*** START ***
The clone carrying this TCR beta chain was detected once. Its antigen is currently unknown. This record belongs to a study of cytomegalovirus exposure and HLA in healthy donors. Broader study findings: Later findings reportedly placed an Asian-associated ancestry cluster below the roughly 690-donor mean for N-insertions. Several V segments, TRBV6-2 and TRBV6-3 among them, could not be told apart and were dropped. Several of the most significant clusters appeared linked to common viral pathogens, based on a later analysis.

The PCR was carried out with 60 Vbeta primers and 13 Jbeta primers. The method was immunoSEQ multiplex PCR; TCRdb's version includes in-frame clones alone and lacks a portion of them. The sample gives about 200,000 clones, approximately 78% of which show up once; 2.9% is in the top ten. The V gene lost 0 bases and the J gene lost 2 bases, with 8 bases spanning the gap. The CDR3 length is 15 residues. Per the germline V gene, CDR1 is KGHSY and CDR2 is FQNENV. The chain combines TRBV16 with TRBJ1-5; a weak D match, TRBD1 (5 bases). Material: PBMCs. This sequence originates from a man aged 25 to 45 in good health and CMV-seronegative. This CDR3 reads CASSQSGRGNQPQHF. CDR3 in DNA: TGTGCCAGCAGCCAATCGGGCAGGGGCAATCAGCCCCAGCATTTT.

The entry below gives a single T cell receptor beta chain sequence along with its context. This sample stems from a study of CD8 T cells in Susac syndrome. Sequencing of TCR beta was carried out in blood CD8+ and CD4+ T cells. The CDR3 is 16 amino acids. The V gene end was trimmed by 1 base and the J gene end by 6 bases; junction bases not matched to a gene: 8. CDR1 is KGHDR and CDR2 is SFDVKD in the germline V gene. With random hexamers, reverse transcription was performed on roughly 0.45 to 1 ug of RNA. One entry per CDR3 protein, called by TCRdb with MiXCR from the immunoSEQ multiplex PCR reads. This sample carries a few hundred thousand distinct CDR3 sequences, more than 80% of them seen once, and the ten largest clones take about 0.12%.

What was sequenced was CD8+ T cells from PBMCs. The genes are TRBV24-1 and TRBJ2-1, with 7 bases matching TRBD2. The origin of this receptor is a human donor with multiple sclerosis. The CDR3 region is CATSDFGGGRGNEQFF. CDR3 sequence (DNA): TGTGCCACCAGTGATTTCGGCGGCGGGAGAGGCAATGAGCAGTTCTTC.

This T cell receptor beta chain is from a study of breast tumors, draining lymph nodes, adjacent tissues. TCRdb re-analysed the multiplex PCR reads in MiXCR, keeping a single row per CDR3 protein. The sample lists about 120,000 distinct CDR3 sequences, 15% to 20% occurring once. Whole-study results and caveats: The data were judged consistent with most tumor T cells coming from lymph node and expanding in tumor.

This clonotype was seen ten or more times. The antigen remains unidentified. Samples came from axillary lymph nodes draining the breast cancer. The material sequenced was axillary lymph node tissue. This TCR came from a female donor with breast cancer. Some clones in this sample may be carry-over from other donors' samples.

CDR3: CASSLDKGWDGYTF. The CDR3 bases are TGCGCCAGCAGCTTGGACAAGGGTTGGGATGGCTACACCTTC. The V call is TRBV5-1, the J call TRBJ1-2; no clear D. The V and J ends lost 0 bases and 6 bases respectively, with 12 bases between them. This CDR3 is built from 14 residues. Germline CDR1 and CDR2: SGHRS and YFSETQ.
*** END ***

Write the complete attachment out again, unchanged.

The clone carrying this TCR beta chain was detected once. Its antigen is currently unknown. This record belongs to a study of cytomegalovirus exposure and HLA in healthy donors. Broader study findings: Later findings reportedly placed an Asian-associated ancestry cluster below the roughly 690-donor mean for N-insertions. Several V segments, TRBV6-2 and TRBV6-3 among them, could not be told apart and were dropped. Several of the most significant clusters appeared linked to common viral pathogens, based on a later analysis.

The PCR was carried out with 60 Vbeta primers and 13 Jbeta primers. The method was immunoSEQ multiplex PCR; TCRdb's version includes in-frame clones alone and lacks a portion of them. The sample gives about 200,000 clones, approximately 78% of which show up once; 2.9% is in the top ten. The V gene lost 0 bases and the J gene lost 2 bases, with 8 bases spanning the gap. The CDR3 length is 15 residues. Per the germline V gene, CDR1 is KGHSY and CDR2 is FQNENV. The chain combines TRBV16 with TRBJ1-5; a weak D match, TRBD1 (5 bases). Material: PBMCs. This sequence originates from a man aged 25 to 45 in good health and CMV-seronegative. This CDR3 reads CASSQSGRGNQPQHF. CDR3 in DNA: TGTGCCAGCAGCCAATCGGGCAGGGGCAATCAGCCCCAGCATTTT.

The entry below gives a single T cell receptor beta chain sequence along with its context. This sample stems from a study of CD8 T cells in Susac syndrome. Sequencing of TCR beta was carried out in blood CD8+ and CD4+ T cells. The CDR3 is 16 amino acids. The V gene end was trimmed by 1 base and the J gene end by 6 bases; junction bases not matched to a gene: 8. CDR1 is KGHDR and CDR2 is SFDVKD in the germline V gene. With random hexamers, reverse transcription was performed on roughly 0.45 to 1 ug of RNA. One entry per CDR3 protein, called by TCRdb with MiXCR from the immunoSEQ multiplex PCR reads. This sample carries a few hundred thousand distinct CDR3 sequences, more than 80% of them seen once, and the ten largest clones take about 0.12%.

What was sequenced was CD8+ T cells from PBMCs. The genes are TRBV24-1 and TRBJ2-1, with 7 bases matching TRBD2. The origin of this receptor is a human donor with multiple sclerosis. The CDR3 region is CATSDFGGGRGNEQFF. CDR3 sequence (DNA): TGTGCCACCAGTGATTTCGGCGGCGGGAGAGGCAATGAGCAGTTCTTC.

This T cell receptor beta chain is from a study of breast tumors, draining lymph nodes, adjacent tissues. TCRdb re-analysed the multiplex PCR reads in MiXCR, keeping a single row per CDR3 protein. The sample lists about 120,000 distinct CDR3 sequences, 15% to 20% occurring once. Whole-study results and caveats: The data were judged consistent with most tumor T cells coming from lymph node and expanding in tumor.

This clonotype was seen ten or more times. The antigen remains unidentified. Samples came from axillary lymph nodes draining the breast cancer. The material sequenced was axillary lymph node tissue. This TCR came from a female donor with breast cancer. Some clones in this sample may be carry-over from other donors' samples.

CDR3: CASSLDKGWDGYTF. The CDR3 bases are TGCGCCAGCAGCTTGGACAAGGGTTGGGATGGCTACACCTTC. The V call is TRBV5-1, the J call TRBJ1-2; no clear D. The V and J ends lost 0 bases and 6 bases respectively, with 12 bases between them. This CDR3 is built from 14 residues. Germline CDR1 and CDR2: SGHRS and YFSETQ.